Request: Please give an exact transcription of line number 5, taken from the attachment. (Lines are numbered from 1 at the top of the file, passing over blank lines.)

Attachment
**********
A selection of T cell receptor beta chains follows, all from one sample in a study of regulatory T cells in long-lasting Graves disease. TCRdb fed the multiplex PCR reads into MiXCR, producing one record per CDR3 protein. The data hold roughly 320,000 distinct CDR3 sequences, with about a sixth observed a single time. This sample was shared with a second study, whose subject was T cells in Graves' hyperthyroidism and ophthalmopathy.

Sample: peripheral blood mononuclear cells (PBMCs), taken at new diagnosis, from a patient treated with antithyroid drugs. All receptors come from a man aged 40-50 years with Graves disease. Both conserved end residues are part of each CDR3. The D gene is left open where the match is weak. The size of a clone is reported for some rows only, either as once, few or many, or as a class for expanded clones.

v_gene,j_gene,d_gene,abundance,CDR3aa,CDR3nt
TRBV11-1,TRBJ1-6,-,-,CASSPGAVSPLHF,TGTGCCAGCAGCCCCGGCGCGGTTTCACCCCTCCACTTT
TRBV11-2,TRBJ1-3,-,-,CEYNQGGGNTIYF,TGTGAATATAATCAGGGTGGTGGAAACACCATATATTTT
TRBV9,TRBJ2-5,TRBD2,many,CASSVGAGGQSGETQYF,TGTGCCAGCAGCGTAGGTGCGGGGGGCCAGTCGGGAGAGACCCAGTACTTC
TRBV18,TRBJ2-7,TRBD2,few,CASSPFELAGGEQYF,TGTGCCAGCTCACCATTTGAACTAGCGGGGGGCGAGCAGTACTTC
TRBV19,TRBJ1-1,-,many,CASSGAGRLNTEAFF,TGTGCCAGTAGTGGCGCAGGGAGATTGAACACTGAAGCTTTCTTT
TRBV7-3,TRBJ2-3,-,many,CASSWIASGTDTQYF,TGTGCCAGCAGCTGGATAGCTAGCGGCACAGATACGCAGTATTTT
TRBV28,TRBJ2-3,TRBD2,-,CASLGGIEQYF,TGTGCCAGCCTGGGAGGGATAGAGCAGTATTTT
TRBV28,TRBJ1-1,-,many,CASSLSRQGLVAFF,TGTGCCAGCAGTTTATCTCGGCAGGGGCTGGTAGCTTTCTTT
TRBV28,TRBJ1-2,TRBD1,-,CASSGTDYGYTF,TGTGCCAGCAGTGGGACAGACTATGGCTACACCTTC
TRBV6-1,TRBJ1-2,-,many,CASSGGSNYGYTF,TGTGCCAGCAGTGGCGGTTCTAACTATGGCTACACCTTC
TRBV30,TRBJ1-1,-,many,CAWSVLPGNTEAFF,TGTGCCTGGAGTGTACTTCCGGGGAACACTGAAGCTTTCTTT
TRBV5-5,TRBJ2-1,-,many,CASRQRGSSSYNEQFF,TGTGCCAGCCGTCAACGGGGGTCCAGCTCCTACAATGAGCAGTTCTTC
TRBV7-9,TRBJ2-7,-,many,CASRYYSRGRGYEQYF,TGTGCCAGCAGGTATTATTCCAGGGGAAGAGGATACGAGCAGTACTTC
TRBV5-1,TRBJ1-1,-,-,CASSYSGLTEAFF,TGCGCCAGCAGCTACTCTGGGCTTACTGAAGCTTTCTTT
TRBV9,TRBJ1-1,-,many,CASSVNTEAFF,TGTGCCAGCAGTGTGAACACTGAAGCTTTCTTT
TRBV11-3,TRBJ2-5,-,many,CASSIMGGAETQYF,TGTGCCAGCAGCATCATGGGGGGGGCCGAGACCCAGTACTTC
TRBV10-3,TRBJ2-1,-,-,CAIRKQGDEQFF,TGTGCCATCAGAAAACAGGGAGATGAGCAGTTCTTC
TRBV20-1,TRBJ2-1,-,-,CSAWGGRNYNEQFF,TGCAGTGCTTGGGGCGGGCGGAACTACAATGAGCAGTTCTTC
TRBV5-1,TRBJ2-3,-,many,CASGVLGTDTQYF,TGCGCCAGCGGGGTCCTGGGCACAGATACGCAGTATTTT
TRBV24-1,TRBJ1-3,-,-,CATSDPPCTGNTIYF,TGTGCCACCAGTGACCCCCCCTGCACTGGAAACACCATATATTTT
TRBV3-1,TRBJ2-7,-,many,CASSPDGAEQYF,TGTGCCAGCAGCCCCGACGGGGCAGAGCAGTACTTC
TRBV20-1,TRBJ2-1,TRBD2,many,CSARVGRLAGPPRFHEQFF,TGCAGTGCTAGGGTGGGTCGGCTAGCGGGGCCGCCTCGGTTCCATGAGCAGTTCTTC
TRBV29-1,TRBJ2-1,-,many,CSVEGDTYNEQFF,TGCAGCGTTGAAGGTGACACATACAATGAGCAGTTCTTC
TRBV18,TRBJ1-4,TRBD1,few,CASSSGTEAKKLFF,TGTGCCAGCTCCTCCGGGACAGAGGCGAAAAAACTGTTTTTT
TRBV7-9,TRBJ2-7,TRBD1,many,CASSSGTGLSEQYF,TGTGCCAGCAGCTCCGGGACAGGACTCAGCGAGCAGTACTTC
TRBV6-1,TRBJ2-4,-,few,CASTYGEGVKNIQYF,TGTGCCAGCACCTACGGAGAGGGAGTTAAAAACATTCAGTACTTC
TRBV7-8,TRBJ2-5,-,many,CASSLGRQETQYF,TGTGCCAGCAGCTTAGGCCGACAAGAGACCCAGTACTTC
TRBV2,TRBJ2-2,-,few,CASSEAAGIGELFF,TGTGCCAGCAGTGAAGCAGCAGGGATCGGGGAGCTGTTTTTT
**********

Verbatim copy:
TRBV11-2,TRBJ1-3,-,-,CEYNQGGGNTIYF,TGTGAATATAATCAGGGTGGTGGAAACACCATATATTTT